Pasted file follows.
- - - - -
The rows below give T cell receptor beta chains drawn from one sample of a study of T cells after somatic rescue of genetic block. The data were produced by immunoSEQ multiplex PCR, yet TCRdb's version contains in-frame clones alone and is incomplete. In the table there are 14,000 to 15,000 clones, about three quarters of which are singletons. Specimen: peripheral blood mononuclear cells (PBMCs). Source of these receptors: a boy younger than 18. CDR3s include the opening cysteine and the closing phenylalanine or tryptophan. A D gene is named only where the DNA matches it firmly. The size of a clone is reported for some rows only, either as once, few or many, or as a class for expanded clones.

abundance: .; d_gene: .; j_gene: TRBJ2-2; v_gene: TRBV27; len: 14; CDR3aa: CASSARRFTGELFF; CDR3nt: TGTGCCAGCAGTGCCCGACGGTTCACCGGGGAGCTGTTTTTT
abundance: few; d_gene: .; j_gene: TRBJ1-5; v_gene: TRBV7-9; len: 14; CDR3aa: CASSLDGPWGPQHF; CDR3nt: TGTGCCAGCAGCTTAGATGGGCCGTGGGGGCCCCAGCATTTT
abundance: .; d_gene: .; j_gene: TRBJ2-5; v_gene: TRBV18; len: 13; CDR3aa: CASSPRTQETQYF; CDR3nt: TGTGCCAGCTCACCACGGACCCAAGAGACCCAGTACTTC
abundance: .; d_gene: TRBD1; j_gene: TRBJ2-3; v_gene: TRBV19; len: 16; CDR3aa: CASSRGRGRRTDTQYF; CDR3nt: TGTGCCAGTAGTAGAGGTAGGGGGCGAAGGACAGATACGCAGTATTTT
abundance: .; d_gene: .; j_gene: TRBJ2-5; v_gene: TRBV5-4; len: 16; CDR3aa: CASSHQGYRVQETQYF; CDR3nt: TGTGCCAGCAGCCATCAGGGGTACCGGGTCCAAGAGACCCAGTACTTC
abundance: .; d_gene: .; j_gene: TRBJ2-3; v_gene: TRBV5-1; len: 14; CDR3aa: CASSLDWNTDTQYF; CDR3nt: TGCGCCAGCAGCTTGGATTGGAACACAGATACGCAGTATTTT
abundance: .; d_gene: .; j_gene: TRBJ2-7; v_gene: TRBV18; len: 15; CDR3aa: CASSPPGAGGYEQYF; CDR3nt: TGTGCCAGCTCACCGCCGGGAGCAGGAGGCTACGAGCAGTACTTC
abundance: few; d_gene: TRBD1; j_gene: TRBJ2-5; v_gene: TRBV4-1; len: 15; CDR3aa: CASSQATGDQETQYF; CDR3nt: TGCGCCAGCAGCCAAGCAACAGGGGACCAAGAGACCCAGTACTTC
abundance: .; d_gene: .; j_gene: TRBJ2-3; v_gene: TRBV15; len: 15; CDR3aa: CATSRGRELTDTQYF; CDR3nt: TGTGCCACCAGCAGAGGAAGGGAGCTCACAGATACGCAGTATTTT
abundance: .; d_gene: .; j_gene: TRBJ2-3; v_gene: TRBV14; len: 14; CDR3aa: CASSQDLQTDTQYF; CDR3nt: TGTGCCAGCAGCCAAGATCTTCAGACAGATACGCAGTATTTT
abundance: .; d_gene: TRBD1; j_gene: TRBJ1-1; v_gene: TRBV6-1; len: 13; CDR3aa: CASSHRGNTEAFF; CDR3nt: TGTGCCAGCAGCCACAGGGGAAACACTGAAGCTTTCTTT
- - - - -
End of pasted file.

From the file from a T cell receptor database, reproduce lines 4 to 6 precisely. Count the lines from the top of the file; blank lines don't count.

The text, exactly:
abundance: .; d_gene: .; j_gene: TRBJ2-5; v_gene: TRBV18; len: 13; CDR3aa: CASSPRTQETQYF; CDR3nt: TGTGCCAGCTCACCACGGACCCAAGAGACCCAGTACTTC
abundance: .; d_gene: TRBD1; j_gene: TRBJ2-3; v_gene: TRBV19; len: 16; CDR3aa: CASSRGRGRRTDTQYF; CDR3nt: TGTGCCAGTAGTAGAGGTAGGGGGCGAAGGACAGATACGCAGTATTTT
abundance: .; d_gene: .; j_gene: TRBJ2-5; v_gene: TRBV5-4; len: 16; CDR3aa: CASSHQGYRVQETQYF; CDR3nt: TGTGCCAGCAGCCATCAGGGGTACCGGGTCCAAGAGACCCAGTACTTC